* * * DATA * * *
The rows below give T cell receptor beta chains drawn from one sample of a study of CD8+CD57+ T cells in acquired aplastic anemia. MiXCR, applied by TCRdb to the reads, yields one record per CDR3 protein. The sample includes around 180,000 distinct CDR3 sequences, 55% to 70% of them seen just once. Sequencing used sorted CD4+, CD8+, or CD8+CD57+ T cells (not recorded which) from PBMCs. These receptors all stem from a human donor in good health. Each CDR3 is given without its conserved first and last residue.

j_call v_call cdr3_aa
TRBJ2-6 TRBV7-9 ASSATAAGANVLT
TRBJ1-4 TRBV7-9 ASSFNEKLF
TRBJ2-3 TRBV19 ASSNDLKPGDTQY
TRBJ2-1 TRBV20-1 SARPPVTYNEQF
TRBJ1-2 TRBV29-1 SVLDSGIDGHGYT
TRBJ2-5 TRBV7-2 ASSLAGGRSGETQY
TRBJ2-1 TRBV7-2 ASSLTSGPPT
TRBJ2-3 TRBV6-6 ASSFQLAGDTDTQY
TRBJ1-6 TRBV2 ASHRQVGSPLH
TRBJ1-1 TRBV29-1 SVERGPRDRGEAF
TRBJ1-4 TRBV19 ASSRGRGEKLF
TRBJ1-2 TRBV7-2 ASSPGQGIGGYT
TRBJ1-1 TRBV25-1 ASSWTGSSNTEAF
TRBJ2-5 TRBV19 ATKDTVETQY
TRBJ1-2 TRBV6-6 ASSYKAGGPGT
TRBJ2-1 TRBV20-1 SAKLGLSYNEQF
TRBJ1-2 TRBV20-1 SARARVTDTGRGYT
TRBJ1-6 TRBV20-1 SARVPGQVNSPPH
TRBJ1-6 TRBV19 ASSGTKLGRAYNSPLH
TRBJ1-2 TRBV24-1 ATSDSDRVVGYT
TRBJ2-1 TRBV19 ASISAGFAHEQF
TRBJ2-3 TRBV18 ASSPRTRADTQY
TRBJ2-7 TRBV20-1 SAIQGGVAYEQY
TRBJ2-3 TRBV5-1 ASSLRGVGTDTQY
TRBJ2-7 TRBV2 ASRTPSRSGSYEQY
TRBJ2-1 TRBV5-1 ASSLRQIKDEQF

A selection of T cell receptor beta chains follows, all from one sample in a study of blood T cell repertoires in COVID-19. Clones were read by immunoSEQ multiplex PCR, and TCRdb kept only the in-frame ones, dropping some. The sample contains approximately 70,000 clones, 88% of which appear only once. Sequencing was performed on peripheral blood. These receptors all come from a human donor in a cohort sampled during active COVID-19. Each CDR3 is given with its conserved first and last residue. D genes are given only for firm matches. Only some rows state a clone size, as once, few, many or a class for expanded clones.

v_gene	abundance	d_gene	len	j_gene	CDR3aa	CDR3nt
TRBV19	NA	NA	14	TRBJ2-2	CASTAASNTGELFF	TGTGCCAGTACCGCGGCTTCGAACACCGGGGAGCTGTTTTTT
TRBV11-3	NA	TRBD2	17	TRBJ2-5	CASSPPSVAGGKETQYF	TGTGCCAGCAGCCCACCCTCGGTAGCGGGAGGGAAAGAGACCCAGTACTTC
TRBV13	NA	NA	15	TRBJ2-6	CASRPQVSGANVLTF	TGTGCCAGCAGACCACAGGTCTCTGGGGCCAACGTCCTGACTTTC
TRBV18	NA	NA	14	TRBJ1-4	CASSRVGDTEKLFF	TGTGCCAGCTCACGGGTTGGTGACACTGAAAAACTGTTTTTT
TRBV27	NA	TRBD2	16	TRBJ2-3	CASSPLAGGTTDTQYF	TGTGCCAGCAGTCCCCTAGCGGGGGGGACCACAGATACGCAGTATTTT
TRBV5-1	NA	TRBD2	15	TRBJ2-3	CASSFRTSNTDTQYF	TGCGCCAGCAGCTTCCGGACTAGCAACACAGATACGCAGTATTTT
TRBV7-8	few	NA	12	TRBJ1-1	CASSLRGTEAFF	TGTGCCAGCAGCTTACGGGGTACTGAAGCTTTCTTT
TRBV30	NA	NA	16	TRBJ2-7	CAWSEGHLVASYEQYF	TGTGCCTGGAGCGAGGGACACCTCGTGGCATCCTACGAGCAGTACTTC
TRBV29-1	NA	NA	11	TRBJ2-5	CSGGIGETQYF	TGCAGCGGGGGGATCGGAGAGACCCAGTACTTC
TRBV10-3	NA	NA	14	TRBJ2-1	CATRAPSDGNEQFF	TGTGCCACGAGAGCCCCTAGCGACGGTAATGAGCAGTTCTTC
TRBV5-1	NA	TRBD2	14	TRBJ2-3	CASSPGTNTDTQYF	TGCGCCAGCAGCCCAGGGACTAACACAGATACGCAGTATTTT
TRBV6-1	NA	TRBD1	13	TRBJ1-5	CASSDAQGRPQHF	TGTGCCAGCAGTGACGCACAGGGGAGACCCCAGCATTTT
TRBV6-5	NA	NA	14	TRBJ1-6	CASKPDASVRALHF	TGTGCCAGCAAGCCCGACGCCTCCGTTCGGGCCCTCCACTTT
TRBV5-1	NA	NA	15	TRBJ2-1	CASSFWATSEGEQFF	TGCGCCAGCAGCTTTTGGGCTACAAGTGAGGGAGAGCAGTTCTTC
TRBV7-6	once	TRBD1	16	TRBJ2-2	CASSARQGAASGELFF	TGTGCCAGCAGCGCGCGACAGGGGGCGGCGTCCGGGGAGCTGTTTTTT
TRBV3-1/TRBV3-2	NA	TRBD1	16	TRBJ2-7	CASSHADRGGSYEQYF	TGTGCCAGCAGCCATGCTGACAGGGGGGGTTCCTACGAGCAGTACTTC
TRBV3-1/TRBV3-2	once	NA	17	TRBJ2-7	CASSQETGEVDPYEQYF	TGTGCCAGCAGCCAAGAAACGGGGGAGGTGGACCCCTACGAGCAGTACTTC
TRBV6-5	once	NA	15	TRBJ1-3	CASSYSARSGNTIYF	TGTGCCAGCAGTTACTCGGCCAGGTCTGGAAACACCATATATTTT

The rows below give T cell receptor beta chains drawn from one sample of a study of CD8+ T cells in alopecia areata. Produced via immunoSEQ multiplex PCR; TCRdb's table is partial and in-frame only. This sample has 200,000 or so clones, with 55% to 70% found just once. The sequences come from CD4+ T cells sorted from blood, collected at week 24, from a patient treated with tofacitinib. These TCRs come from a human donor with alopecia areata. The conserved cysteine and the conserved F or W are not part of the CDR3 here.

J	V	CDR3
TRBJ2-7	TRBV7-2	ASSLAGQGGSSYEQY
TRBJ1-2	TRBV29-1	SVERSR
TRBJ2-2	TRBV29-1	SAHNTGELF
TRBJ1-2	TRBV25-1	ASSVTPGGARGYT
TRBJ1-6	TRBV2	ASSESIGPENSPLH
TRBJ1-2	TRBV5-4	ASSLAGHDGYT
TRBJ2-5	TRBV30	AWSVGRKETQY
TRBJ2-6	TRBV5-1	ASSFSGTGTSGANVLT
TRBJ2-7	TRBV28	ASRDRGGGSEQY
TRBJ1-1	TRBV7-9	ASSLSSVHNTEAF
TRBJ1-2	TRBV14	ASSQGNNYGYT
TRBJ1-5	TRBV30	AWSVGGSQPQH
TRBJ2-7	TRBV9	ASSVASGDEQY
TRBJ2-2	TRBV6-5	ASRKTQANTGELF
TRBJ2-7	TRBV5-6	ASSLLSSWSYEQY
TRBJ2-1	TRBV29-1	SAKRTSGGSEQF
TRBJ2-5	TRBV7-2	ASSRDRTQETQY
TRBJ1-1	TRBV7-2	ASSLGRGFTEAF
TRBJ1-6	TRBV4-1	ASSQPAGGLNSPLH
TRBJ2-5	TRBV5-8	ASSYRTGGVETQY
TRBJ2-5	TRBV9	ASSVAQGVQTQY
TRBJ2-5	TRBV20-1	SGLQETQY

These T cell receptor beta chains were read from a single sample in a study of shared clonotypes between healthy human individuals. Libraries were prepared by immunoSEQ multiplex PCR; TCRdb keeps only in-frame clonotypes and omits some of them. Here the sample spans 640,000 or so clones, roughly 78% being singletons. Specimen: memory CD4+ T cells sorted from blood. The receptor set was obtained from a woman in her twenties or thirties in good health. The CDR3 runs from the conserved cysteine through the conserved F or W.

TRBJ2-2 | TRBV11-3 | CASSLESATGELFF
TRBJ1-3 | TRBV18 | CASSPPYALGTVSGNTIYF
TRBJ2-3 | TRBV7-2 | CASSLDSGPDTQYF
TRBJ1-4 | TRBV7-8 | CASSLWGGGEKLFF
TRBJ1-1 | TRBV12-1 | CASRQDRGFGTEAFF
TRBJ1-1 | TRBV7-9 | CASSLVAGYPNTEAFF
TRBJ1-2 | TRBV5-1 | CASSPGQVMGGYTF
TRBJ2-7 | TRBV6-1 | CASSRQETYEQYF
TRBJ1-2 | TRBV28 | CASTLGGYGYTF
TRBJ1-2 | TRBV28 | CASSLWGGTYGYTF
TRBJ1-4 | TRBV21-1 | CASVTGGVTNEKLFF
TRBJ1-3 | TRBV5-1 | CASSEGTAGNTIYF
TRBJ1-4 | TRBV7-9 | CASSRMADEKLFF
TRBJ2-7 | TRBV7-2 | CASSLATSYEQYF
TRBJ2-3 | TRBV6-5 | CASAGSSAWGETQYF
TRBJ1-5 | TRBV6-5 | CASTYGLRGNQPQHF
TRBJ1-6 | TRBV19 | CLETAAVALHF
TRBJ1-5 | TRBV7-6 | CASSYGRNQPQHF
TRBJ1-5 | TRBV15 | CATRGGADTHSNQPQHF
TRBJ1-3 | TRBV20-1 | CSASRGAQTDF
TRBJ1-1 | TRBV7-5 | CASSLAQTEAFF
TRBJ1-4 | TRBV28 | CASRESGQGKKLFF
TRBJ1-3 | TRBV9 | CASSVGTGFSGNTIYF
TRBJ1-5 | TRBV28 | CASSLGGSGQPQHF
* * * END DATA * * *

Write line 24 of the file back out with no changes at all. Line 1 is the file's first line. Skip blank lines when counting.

TRBJ2-3 TRBV18 ASSPRTRADTQY